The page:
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PSU architecture students transforming Pickathon music stage into 'sleeping pods' in Clackamas County

On Aug. 16, Oregon City commissioners unanimously declared an emergency to exempt Clackamas County from the city's code requirements as county officials oversee volunteers who are constructing modular tiny homes at Red Soils.

PSU SCHOOL OF ARCHITECTURE/PORTLAND STATE UNIVERSITY - A diagram of how the trusses will be built into the pods.  City commissioners approved the resolution declaring an emergency while requesting promises from county officials that the county would never again embark on a construction project without contacting the city to make sure code requirements are followed.

City staff discouraged future resolutions exempting any entity from planning process and standards, but recommended that city commissioners pass this resolution for the county, because the tiny homes will help achieve the city's goal to work with regional partners to identify tools and programs to increase affordable housing and housing affordability.

On Aug. 3 at its Red Soils campus in Oregon City's Hilltop area, Clackamas County put up chain-link fencing, behind which are now approximately 700 trusses and cargo containers to become 30 modular tiny homes for homeless veterans. Once constructed, the tiny homes are anticipated to be transferred to a county-owned property at 115th Avenue and Jennifer Street, in the unincorporated Clackamas Industrial Area. The county anticipates volunteers will construct the homes at Red Soils through Oct. 31, thereby making the homes available before winter. The Red Soils site would then be returned to its pre-existing conditions that don't violate the city code.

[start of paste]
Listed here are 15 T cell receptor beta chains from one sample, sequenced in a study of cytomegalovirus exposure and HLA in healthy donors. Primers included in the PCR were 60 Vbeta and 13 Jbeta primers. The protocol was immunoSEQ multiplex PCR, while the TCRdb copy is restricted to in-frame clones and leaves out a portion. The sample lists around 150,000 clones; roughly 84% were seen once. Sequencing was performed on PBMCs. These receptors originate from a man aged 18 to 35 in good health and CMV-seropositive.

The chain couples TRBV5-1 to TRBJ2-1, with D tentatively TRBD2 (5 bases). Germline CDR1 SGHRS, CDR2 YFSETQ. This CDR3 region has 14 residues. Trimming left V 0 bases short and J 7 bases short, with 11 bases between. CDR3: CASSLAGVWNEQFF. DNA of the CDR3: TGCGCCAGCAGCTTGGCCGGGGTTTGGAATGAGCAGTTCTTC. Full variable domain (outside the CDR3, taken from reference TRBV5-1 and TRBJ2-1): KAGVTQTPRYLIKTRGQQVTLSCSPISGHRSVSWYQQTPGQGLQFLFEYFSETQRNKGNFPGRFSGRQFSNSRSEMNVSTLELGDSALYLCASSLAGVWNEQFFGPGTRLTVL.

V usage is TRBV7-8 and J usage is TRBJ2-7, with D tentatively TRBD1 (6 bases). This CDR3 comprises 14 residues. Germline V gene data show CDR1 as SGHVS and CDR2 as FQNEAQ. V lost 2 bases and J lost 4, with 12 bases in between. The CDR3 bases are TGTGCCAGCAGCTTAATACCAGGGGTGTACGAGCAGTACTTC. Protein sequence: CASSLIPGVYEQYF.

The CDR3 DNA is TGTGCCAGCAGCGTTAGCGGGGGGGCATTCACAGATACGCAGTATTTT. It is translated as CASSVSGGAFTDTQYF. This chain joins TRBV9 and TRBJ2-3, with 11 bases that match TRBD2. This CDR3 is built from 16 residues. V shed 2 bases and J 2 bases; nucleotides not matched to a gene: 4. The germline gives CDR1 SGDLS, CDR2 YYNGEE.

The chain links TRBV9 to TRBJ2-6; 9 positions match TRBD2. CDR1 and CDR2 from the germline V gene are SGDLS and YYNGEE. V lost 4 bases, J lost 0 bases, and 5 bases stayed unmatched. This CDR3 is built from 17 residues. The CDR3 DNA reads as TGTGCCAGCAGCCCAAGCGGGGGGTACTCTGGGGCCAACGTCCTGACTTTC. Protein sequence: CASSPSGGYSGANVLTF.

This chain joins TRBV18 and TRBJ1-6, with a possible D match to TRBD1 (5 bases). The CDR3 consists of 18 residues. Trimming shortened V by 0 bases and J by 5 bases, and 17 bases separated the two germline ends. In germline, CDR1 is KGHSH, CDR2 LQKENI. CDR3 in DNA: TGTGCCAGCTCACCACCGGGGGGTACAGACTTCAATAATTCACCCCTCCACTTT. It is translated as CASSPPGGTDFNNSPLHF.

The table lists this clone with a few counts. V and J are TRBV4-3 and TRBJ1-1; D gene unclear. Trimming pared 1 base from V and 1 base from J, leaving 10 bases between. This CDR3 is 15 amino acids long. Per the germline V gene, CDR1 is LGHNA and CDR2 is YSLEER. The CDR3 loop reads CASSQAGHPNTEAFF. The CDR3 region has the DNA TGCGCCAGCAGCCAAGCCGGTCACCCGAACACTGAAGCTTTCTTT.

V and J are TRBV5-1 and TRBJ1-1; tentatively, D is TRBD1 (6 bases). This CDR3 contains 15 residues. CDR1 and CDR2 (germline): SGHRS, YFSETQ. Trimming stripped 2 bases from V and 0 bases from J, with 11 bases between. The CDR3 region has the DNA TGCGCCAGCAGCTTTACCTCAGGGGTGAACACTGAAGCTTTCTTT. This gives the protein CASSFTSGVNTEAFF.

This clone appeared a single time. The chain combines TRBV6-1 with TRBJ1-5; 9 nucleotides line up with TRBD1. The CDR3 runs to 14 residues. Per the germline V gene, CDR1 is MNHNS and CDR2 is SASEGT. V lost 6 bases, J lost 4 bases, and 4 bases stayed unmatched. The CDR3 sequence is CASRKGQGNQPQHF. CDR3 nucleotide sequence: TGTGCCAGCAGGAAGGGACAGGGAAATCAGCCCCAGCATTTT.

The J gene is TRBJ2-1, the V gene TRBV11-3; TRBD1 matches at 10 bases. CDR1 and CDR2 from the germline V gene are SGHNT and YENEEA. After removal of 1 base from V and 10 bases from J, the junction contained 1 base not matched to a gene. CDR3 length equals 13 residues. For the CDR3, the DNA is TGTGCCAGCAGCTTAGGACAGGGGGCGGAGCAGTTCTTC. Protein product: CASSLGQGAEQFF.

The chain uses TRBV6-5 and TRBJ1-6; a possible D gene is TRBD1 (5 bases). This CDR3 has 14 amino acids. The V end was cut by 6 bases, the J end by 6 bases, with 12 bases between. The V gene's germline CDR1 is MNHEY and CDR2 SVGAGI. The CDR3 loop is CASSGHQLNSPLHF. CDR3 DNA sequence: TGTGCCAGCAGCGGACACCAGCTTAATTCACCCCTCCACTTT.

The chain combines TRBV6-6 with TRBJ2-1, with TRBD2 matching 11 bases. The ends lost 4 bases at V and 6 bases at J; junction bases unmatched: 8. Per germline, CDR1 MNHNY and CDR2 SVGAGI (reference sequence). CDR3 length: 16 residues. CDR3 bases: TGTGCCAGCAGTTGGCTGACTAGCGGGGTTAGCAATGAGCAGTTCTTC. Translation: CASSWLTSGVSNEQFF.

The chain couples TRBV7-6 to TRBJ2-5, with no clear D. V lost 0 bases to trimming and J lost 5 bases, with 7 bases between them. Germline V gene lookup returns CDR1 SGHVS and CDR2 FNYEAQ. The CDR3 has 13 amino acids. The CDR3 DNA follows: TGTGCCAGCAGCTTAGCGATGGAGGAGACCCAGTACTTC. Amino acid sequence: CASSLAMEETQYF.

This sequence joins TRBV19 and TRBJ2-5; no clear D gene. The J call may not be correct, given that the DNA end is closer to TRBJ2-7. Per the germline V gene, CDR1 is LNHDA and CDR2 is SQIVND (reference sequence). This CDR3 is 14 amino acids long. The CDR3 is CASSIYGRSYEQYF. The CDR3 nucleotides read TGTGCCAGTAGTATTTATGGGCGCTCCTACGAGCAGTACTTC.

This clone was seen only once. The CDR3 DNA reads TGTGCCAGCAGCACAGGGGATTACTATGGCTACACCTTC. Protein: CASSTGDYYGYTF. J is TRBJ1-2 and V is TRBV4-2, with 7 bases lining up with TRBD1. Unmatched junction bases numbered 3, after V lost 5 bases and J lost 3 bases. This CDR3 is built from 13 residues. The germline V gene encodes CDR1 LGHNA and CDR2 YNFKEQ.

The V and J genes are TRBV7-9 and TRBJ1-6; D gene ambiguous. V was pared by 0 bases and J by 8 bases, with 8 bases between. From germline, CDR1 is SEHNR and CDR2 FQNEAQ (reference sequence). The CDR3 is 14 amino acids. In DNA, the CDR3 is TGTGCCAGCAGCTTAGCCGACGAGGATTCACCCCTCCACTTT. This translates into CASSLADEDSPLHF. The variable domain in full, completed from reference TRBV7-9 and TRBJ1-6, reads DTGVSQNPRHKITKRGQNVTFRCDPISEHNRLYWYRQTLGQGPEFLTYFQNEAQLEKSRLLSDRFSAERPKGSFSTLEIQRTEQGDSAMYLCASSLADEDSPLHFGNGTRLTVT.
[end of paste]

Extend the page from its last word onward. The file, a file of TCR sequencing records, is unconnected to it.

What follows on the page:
Vahid Brown, the housing policy coordinator for Clackamas County, said he was confident the project will secure the necessary paperwork.

"It's a process to get permits," Brown said on Aug. 9. "The county is committed to see this village come together and see people sleeping in the pods."

The pieces for the modular homes have a unique history, and county officials said that they didn't fully review the necessary codes, due to how quickly the unique project came together. Happy Valley's Pickathon Music Festival ending Aug. 6 marked a new beginning for its Treeline Stage. 

Architecture students from Portland State University's Center for Public Interest Design (CPID) are transforming the stage from a venue for 18 musical artists into the sleeping pods for homeless veterans.

The students, led by assistant professor Travis Bell and the director of the School of Architecture, Clive Knights, began designing the stage in early March with the goal of maximizing its social impact after the festival.

The result was an intricate piece composed of 690 trusses — giant reinforced wooden triangles.

"It really plays into the ethos of sustainability with the festival," Bell said. Pickathon uses a re-usable dish and utensil system as well as solar-powered generators. "This gives the stage a full life cycle."

And this isn't the first time the CPID has taken on such a project.

Last fall, the center collaborated with homeless advocacy groups and architecture firms like the Catholic Charities, Communitecture and the Village Coalition to address Portland's homelessness crisis. That initiative produced 14 sleeping pods that became the Kenton Women's Village in North Portland.

Working with the same organizations, the pods made from the Treeline Stage will follow a similar path.

"While Travis Bell and Clive Knights and their students worked on the design of the trusses and the Treeline Stage, I worked with partners like … Clackamas County on the development of the village those trusses would eventually build," said Todd Ferry, a senior research faculty member at the CPID who worked on the Kenton Women's Village.

Kaylee Domzalski of Oregon Public Broadcasting contributed to this report.

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